Since 2002, the Southern Ocean has been removing more of the greenhouse gas carbon dioxide (CO2) from the atmosphere, according to two new studies. These studies, out today in the journals Geophysical Research Letters (GRL)and Science, make use of millions of ship-based observations and a variety of data analysis techniques to conclude that the Southern Ocean has increasingly taken up more CO2 during the last 13 years. That follows a decade from the early 1990s to 2000s, where evidence suggested the Southern Ocean CO2 sink was weakening.
New collaborative research between NOAA, University of Alaska and an Alaskan shellfish hatchery shows that ocean acidification may make it difficult for Alaskan coastal waters to support shellfish hatcheries by 2040 unless costly mitigation efforts are installed to modify seawater used in the hatcheries.
We caught up with Dwight Gledhill, deputy director of NOAA’s Ocean Acidification Program, and one of the 17 authors of a perspective published today in Nature Climate Change on vulnerability of U.S. shellfisheries to ocean acidification.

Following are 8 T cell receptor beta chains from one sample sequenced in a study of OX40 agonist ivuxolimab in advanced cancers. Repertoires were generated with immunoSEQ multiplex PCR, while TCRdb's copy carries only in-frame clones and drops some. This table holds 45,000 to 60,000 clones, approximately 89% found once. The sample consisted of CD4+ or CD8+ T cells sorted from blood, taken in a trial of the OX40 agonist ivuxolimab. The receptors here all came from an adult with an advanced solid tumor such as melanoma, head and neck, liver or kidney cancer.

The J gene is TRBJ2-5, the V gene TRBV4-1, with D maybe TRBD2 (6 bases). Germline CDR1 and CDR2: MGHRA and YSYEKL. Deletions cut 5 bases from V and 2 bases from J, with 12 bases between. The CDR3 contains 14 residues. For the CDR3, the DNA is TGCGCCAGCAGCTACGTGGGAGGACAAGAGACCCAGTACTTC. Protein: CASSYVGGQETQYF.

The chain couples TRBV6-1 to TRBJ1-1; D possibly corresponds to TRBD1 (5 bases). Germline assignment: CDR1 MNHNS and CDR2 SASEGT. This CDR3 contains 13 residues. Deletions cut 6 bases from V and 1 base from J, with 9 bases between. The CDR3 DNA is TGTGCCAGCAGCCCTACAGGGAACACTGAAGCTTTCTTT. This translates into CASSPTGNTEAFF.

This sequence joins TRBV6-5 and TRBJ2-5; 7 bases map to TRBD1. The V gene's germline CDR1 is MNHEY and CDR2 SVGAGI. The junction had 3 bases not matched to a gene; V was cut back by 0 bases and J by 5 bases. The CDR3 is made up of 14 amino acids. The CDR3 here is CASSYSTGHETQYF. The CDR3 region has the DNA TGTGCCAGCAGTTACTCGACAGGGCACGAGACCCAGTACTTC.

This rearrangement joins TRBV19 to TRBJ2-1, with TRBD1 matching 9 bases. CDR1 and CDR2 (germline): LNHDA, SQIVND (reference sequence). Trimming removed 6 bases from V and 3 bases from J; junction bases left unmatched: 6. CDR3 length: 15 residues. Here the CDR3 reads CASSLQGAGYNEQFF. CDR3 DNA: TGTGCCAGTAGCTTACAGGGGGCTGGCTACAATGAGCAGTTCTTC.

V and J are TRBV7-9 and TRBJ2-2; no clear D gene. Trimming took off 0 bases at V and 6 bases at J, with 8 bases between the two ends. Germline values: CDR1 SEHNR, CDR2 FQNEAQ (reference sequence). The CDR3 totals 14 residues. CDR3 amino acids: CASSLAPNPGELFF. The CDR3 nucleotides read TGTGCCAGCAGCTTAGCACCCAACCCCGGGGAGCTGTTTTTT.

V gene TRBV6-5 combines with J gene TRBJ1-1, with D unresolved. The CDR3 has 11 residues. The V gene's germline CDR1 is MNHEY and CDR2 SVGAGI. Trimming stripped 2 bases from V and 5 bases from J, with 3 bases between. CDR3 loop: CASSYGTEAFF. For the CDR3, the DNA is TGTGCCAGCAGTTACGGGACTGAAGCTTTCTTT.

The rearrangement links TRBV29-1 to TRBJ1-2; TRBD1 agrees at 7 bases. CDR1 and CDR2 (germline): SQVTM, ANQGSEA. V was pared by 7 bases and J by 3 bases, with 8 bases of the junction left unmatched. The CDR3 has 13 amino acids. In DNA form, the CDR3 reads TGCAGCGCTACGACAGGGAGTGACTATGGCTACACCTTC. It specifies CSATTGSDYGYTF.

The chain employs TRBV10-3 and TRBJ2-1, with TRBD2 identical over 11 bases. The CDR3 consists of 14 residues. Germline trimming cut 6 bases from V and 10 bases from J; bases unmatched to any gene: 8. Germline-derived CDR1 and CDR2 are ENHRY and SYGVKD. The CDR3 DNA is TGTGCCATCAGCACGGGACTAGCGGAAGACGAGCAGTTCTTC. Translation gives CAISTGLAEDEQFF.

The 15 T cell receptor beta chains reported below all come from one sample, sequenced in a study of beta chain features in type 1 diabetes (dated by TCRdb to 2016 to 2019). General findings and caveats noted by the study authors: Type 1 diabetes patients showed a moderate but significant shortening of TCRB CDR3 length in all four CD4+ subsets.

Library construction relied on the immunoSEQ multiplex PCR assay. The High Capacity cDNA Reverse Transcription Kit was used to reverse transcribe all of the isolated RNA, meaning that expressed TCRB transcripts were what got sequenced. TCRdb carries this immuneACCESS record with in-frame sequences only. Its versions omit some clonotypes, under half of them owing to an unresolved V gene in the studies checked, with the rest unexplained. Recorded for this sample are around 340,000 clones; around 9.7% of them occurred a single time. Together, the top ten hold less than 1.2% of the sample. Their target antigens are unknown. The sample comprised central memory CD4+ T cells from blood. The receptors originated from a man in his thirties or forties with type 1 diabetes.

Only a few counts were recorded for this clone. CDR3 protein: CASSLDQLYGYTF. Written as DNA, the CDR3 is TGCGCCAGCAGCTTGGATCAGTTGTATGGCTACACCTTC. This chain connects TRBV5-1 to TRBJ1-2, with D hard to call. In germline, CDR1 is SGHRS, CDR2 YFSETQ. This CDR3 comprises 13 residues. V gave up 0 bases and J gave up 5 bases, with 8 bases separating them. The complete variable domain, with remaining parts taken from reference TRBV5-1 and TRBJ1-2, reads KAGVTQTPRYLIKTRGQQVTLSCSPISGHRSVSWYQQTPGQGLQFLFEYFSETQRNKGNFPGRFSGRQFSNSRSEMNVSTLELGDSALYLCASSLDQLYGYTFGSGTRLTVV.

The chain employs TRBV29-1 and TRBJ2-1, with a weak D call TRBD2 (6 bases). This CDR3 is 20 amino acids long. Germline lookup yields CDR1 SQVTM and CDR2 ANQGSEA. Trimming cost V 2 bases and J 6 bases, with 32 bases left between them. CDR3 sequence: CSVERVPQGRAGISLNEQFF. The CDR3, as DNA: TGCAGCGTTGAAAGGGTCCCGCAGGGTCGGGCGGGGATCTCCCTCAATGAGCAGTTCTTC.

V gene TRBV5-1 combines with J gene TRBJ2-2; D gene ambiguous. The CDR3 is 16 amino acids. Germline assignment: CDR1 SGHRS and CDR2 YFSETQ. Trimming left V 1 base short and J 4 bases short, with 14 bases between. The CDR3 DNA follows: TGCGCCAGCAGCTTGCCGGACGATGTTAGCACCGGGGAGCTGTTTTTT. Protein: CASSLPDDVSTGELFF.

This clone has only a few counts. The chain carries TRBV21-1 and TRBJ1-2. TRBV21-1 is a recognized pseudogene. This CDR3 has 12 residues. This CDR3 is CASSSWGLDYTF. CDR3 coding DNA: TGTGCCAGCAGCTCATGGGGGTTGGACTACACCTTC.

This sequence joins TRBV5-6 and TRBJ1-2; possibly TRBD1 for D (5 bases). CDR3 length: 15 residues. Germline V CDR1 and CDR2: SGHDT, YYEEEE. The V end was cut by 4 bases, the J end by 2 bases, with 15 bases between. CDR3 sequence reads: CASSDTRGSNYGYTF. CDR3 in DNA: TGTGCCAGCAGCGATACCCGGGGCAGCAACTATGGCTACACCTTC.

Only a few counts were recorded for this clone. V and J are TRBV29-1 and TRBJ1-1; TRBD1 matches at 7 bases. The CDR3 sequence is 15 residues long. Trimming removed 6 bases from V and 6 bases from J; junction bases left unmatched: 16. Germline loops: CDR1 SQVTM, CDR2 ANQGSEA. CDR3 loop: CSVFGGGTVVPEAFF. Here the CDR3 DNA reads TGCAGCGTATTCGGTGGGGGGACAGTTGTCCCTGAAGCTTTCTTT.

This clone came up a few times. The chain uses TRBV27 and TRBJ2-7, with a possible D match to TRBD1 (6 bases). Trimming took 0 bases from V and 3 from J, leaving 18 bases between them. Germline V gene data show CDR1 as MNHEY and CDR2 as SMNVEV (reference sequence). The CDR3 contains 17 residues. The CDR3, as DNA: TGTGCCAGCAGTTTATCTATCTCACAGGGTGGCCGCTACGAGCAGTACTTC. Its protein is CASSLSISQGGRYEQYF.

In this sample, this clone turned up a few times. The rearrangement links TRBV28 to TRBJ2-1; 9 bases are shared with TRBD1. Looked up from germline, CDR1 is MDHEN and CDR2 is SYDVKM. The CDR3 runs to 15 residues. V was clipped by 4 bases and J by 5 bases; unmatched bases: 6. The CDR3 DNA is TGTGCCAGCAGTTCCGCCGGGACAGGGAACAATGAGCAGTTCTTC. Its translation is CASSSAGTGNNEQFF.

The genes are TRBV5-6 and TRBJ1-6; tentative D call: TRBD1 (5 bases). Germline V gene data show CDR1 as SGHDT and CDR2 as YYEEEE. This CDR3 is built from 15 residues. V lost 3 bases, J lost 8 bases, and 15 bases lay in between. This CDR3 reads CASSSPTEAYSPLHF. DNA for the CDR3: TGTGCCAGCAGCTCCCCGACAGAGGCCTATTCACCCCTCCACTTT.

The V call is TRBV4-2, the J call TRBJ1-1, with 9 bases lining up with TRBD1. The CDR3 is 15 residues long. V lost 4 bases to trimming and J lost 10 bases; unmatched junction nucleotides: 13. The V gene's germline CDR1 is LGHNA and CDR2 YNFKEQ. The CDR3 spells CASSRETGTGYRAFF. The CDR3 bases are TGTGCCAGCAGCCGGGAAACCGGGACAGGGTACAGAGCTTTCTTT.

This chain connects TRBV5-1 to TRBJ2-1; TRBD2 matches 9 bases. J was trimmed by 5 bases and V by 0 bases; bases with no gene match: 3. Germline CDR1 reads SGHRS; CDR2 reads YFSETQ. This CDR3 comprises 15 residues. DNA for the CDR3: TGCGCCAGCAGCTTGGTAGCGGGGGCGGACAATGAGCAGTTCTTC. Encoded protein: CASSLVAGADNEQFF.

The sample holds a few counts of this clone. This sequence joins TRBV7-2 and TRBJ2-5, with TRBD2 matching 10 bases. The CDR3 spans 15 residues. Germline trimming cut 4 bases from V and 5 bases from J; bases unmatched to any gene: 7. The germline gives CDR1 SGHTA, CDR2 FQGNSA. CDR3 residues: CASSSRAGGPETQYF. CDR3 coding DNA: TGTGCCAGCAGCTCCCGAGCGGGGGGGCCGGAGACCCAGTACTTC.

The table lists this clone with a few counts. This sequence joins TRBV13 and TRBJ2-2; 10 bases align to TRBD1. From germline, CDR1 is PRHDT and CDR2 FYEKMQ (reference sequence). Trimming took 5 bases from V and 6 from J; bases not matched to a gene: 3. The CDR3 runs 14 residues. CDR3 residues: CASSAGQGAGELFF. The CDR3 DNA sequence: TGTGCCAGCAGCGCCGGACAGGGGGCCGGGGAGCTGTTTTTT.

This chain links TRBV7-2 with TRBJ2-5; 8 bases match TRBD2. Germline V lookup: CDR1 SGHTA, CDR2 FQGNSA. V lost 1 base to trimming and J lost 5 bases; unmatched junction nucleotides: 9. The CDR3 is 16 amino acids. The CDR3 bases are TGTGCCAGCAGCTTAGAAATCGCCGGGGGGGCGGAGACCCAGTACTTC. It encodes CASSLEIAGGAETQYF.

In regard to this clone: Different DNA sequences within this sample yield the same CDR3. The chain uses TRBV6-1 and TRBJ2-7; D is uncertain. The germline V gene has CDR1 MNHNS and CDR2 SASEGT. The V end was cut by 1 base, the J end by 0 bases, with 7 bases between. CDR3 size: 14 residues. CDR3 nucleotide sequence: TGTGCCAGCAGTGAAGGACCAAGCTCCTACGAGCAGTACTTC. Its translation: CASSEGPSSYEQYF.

A global report released this week on changing carbon dioxide levels in Earth’s atmosphere, oceans, and land environment draws heavily from data and observations by NOAA research scientists and their partners. For the first time, the annual assessment by the Global Carbon Project uses data obtained from autonomous instruments installed by NOAA scientists on its ships and other ships of opportunity and moorings to determine the variability of carbon dioxide in the surface ocean.
The Southern Ocean that encircles Antarctica lends a considerable hand in keeping Earth's temperature hospitable by soaking up half of the human-made carbon in the atmosphere and a majority of the planet's excess heat. Yet, the inner workings — and global importance — of this ocean that accounts for 30 percent of the world's ocean area remains relatively unknown to scientists, as observations remain hindered by dangerous seas.